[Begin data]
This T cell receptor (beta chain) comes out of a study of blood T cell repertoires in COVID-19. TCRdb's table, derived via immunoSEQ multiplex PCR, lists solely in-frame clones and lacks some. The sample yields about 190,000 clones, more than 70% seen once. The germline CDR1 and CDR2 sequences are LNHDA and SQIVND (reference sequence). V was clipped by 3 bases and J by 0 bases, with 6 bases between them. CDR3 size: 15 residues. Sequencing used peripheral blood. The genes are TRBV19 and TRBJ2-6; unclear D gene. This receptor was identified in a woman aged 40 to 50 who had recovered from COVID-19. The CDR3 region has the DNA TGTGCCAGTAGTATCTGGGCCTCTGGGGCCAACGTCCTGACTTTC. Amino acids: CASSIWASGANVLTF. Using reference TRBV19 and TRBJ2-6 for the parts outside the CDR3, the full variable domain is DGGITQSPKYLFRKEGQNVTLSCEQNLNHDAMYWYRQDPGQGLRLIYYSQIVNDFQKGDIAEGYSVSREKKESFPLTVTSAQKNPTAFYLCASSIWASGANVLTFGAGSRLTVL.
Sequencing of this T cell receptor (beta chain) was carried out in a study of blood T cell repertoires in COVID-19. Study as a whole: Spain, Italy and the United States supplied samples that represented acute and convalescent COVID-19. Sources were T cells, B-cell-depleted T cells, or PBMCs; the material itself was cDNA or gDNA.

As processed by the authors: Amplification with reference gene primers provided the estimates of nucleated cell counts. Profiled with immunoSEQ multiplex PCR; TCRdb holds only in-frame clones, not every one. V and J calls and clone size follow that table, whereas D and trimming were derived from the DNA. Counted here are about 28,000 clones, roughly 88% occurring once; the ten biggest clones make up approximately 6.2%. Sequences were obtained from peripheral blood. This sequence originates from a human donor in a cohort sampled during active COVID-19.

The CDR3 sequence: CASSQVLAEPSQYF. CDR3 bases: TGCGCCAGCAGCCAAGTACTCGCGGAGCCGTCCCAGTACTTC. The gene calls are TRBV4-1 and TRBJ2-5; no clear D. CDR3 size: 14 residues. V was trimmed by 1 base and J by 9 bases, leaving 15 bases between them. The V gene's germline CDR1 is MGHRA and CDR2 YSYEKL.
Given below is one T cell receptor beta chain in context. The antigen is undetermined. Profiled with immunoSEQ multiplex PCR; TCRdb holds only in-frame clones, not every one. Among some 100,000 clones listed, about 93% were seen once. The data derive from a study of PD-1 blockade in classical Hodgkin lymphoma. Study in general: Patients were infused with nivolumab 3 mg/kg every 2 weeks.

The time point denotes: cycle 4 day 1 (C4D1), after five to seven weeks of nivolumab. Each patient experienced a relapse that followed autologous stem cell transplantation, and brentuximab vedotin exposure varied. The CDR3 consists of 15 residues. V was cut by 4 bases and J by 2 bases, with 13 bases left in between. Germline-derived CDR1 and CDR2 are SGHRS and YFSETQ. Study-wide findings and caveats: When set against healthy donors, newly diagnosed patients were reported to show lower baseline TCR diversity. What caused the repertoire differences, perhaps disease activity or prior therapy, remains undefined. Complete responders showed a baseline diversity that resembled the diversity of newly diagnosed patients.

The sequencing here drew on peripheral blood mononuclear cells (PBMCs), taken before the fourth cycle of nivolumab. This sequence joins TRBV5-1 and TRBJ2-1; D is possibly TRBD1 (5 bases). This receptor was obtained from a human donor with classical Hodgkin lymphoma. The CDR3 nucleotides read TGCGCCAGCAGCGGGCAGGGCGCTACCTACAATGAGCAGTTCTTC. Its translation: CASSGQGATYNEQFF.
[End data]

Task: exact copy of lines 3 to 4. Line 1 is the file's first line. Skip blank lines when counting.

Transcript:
As processed by the authors: Amplification with reference gene primers provided the estimates of nucleated cell counts. Profiled with immunoSEQ multiplex PCR; TCRdb holds only in-frame clones, not every one. V and J calls and clone size follow that table, whereas D and trimming were derived from the DNA. Counted here are about 28,000 clones, roughly 88% occurring once; the ten biggest clones make up approximately 6.2%. Sequences were obtained from peripheral blood. This sequence originates from a human donor in a cohort sampled during active COVID-19.

The CDR3 sequence: CASSQVLAEPSQYF. CDR3 bases: TGCGCCAGCAGCCAAGTACTCGCGGAGCCGTCCCAGTACTTC. The gene calls are TRBV4-1 and TRBJ2-5; no clear D. CDR3 size: 14 residues. V was trimmed by 1 base and J by 9 bases, leaving 15 bases between them. The V gene's germline CDR1 is MGHRA and CDR2 YSYEKL.